alexa A defined and xeno-free culture method enabling the establishment of clinical-grade human embryonic, induced pluripotent and adipose stem cells.


Rheumatology: Current Research

Author(s): Rajala K, Lindroos B, Hussein SM, Lappalainen RS, PekkanenMattila M,

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Abstract BACKGROUND: The growth of stem cells in in vitro conditions requires optimal balance between signals mediating cell survival, proliferation, and self-renewal. For clinical application of stem cells, the use of completely defined conditions and elimination of all animal-derived materials from the establishment, culture, and differentiation processes is desirable. METHODOLOGY/PRINCIPAL FINDINGS: Here, we report the development of a fully defined xeno-free medium (RegES), capable of supporting the expansion of human embryonic stem cells (hESC), induced pluripotent stem cells (iPSC) and adipose stem cells (ASC). We describe the use of the xeno-free medium in the derivation and long-term (>80 passages) culture of three pluripotent karyotypically normal hESC lines: Regea 06/015, Regea 07/046, and Regea 08/013. Cardiomyocytes and neural cells differentiated from these cells exhibit features characteristic to these cell types. The same formulation of the xeno-free medium is capable of supporting the undifferentiated growth of iPSCs on human feeder cells. The characteristics of the pluripotent hESC and iPSC lines are comparable to lines derived and cultured in standard undefined culture conditions. In the culture of ASCs, the xeno-free medium provided significantly higher proliferation rates than ASCs cultured in medium containing allogeneic human serum (HS), while maintaining the differentiation potential and characteristic surface marker expression profile of ASCs, although significant differences in the surface marker expression of ASCs cultured in HS and RegES media were revealed. CONCLUSION/SIGNIFICANCE: Our results demonstrate that human ESCs, iPSCs and ASCs can be maintained in the same defined xeno-free medium formulation for a prolonged period of time while maintaining their characteristics, demonstrating the applicability of the simplified xeno-free medium formulation for the production of clinical-grade stem cells. The basic xeno-free formulation described herein has the potential to be further optimized for specific applications relating to establishment, expansion and differentiation of various stem cell types.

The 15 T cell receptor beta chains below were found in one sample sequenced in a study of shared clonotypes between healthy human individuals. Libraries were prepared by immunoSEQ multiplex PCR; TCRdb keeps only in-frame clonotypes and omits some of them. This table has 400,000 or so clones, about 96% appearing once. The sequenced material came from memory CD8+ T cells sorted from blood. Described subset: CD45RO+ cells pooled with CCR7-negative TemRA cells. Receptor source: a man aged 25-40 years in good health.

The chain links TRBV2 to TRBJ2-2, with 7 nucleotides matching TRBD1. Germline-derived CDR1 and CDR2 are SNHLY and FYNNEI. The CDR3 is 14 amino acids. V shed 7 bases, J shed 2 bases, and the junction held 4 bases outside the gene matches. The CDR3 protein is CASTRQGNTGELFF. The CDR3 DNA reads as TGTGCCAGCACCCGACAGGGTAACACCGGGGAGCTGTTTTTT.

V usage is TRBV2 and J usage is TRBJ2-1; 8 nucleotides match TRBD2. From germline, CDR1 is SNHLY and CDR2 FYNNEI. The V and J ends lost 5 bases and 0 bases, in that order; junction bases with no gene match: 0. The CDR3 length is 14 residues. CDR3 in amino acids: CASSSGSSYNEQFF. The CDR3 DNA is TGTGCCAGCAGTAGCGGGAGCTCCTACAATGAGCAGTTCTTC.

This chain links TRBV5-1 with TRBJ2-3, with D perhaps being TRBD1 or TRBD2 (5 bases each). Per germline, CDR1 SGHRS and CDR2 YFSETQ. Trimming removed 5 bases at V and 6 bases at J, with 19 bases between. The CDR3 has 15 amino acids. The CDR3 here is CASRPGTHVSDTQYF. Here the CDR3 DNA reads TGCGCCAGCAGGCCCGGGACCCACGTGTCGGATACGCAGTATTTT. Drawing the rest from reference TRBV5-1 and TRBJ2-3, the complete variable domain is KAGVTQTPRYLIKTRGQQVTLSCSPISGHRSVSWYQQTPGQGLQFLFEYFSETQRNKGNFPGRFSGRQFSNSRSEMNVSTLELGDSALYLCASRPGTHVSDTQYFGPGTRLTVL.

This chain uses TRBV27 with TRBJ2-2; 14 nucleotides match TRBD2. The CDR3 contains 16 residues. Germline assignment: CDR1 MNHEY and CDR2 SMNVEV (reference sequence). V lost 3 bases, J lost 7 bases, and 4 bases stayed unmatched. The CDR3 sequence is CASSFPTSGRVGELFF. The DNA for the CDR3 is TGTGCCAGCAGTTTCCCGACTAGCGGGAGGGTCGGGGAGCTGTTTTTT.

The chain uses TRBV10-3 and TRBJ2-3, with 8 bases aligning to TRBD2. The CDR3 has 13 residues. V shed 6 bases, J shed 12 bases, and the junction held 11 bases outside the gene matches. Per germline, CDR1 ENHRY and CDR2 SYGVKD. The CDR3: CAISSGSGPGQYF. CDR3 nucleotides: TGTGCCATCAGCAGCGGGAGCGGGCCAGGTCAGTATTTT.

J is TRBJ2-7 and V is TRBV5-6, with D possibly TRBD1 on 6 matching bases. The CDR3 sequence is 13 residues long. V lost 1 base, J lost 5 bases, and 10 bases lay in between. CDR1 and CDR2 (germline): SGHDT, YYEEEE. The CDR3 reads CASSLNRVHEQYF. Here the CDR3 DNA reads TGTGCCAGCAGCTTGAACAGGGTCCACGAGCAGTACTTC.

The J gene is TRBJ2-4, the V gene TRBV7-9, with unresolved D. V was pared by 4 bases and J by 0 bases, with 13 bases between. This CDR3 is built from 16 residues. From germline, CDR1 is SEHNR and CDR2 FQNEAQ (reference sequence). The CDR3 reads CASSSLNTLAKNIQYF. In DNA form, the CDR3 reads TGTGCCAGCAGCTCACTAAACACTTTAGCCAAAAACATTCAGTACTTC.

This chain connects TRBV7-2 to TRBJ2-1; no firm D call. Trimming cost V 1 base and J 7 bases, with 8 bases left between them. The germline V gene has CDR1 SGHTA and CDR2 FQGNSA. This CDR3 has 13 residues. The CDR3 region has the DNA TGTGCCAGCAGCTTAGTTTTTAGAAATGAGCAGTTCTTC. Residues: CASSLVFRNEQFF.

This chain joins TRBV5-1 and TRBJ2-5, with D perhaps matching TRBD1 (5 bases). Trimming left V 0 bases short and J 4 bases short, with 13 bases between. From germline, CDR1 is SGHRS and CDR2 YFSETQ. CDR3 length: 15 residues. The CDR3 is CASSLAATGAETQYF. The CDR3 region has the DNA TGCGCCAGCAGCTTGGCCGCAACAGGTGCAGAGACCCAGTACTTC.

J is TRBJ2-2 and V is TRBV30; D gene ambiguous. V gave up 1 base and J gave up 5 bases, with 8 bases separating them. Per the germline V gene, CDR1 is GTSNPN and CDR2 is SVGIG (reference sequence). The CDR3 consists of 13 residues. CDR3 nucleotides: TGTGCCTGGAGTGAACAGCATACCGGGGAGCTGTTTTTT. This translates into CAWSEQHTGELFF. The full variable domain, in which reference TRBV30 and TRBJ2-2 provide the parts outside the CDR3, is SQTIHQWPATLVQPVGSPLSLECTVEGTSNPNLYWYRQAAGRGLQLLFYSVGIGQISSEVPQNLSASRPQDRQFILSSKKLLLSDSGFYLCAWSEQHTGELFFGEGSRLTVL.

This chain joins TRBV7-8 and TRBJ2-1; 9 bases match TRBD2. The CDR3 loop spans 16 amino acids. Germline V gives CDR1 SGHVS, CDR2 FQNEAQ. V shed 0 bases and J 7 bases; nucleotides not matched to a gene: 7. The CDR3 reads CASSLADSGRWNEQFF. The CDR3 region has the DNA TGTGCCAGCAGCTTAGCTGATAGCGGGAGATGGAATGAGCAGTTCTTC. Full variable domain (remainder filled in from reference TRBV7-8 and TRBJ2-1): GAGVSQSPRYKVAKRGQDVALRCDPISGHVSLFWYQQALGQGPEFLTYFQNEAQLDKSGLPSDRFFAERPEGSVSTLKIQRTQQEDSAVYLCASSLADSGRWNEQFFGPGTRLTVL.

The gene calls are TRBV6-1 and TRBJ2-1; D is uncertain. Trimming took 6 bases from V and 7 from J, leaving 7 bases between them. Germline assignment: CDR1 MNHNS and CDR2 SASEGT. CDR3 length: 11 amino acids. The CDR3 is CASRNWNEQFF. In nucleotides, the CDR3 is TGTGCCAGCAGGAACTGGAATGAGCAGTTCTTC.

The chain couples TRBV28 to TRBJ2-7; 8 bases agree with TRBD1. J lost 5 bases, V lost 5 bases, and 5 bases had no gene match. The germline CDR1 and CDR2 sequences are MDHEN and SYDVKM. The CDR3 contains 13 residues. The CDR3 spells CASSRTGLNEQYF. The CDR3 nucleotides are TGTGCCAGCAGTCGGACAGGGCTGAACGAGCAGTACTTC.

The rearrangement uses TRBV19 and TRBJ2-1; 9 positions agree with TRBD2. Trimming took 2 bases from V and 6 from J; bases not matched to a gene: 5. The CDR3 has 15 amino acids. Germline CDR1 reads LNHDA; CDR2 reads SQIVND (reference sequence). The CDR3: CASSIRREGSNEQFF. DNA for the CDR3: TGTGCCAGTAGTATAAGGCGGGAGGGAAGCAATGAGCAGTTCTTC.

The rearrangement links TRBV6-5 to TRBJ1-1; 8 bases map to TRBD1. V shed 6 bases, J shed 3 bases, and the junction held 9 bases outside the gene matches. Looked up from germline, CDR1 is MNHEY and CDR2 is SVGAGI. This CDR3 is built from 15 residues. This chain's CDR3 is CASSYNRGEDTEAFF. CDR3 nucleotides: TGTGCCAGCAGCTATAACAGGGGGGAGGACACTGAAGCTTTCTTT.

This article was published in PLoS One and referenced in Rheumatology: Current Research

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